Yeah, all she does is just use auto-fix, cleans up the picture, adjust the contrast…very basic stuff. I haven’t tried out Paint.Net. I’ll do that tonight, then foward it to her. Thanks!

  12. Tim Matheson says:

    You dont need a Cray to run Photoshop CS2 or any of the other sweet apps from Adobe. Sure the software is not cheap but its worth every penny if your serious about graphics for web and print. That said heres what I run and all my apps sing like Sinatra.

    *Windows XP/ Ubuntu (Yes PS works on Ubuntu)
    *1 GB of DDR (Pretty much standard today)
    *2 SATA 160GB HDD (Helpfull for large projects but not required)
    *P4 3.2 GHZ HT 64 BIT Of course.
    *Wacom Pen Tablet (Not required but helpfull)
    *Twin 20″ AOC LCD Monitor (Nice for putting those pallets in their place but not required)

    Sure the Adobe Creative Suite can run $1500+ dollars but if your serious about graphics it pays for it self when you open the box.


    Tim Matheson

  13. It’s still a neat trick, regardless of what anyone’s opinion of photoshop is…

  14. saikofish says:

    Yeah, can we discuss the trick rather than Photoshop itself? Because I just want to say I don’t think the trick actually works. Or unless I’m doing something wrong? I’ve got a (legally purchased) copy of Photoshop 7.0, which is a few years old now. I can’t get the same result on the test photo that Tim Matheson did.

    I tried it with one of my own photos, which was heavily edited to remove some background garbage. (here: I think there’s some telltale clues in the image that says something’s been retouched, but still, the tutorial doesn’t really seem to expose anything out of the ordinary…

  15. SpecialK says:

    Another way to determine if a photo has been doctored is to look for the “Reuters” name.

    Sorry. Cheap shot.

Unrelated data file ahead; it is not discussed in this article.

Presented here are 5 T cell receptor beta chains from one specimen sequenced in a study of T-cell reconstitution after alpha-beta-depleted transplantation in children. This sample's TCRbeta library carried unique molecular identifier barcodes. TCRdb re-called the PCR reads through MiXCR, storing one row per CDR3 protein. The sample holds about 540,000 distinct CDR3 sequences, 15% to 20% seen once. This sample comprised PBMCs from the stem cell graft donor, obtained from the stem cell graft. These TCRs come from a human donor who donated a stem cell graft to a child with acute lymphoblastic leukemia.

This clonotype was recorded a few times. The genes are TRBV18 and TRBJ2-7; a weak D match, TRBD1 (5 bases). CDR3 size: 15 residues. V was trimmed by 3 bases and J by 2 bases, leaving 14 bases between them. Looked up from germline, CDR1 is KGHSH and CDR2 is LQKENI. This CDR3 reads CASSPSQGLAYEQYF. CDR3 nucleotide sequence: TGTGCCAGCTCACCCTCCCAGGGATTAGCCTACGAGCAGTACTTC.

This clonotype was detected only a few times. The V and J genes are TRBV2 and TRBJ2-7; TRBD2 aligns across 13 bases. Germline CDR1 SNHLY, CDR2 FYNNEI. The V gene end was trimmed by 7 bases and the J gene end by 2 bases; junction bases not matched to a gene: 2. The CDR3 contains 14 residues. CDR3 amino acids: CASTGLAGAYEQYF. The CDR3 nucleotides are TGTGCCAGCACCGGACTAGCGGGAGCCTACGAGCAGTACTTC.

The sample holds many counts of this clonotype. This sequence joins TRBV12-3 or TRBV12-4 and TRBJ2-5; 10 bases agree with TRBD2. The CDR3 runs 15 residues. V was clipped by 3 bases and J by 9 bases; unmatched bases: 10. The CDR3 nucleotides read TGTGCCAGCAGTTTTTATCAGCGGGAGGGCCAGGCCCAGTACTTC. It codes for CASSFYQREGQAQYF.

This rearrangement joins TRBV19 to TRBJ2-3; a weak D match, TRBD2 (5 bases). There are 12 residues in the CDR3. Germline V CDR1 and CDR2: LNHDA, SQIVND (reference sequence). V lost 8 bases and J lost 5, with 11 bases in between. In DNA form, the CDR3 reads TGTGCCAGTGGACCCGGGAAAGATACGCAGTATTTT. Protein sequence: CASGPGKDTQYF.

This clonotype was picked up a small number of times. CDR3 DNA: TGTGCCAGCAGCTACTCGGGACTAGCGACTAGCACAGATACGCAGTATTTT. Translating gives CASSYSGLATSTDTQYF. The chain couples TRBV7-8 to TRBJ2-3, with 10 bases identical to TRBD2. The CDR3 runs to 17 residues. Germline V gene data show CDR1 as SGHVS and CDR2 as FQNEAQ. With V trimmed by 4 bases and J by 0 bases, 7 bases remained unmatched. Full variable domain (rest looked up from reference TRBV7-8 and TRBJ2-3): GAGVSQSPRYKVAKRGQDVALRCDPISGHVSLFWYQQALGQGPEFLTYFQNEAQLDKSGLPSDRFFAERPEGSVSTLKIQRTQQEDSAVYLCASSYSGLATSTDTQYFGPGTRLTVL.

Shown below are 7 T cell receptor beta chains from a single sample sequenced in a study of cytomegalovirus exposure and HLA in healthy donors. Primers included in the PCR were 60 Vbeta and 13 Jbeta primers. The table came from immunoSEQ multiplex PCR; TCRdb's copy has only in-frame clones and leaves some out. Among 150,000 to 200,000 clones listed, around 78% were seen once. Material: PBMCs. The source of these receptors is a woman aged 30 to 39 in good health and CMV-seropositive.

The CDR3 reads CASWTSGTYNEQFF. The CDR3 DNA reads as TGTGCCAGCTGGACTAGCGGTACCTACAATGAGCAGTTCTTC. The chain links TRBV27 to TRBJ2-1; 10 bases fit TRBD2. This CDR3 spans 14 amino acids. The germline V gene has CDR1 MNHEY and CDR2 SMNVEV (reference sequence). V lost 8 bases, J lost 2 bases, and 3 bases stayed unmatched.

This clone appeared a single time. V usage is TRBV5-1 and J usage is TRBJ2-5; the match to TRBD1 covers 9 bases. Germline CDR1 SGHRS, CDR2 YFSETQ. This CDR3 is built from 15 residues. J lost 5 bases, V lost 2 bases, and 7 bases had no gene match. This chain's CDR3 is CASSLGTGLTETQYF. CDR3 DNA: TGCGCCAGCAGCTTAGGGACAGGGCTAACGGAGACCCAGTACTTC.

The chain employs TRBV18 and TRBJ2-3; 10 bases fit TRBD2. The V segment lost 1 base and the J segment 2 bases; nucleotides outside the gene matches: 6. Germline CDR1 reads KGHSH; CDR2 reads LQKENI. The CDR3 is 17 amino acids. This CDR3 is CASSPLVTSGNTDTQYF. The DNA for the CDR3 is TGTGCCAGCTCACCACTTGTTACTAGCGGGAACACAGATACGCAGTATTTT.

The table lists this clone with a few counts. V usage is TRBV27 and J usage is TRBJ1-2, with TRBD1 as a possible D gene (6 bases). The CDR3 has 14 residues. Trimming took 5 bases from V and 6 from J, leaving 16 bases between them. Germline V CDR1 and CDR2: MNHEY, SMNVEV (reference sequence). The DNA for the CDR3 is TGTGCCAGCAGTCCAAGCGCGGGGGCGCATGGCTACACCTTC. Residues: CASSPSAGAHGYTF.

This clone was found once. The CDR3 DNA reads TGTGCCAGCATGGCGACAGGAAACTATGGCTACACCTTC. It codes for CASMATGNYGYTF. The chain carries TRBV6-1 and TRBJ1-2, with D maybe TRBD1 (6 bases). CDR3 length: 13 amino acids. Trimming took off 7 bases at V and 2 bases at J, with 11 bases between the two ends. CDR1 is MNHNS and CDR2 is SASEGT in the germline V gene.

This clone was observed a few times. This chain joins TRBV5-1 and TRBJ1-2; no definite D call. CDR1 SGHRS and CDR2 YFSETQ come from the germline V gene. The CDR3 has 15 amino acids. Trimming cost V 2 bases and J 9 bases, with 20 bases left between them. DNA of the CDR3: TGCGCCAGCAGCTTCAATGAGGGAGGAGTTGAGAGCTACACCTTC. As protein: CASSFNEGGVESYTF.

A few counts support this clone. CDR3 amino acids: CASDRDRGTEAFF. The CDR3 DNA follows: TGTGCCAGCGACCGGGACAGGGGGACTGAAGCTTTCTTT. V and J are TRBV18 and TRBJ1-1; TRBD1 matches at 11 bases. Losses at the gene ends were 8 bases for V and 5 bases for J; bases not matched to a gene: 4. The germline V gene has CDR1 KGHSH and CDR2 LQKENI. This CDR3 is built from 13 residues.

16. What’s the underlying science behind why this works? Is it because photoshop’s “smudge” feature leaves some kind of residue or something?

    Also does this technique only work for things that have been removed or does it work for things that have been inserted?

  17. Yes, this is a neat trick that can make some retouching obvious (if it wasn’t already, cf. Reuters’ Beirut-smoke debacle).

    It absolutely will not work on all retouched images, though, and I’d be surprised if it were useful on most.

    There’s no ISO Standard Retouched Image Corpus for us to compare it against, of course, but I think the fact that it seems to declare this haunted house to be genuine is a significant count against it :-).

  18. raindog says:

    Yeah, the type of retouching where you actually composite images together (as I did once when my niece had received an award but there were people running around in the background…. I created a black floor and beige “stucco” wall in the GIMP, pasted her into it, created a shadow, and it looked good enough for a local paper to print it) are immune to this technique.

    But if someone has just erased an object from a low-frequency background like a sky or wall, it should work.

  19. Tim Matheson says:

    If you have a copy of the photo you don’t mind sending me I would be more than happy to accept the challenge. me [at] timmatheson [dot] com

  20. matto says:

    The number of white collar sacks who’ve commented on how smart they are here for stealing Photoshop dissapoints me.

    What sort of middle-class sense of unlimited entitlement do you need to feel proud of stealing someone’s work? Do you think your superior Internet know-how is really that impressive?

  21. You may also use the Gimp for the same purpose and not pay 1p.

  22. Recoding says:

    @Matto: no, just i needed it and did’nt have the money, blame my college for that =]

  23. pra says:

    This is actually a pretty serious issue. For greater public credibility, newsgatherers could start using more advanced techniques: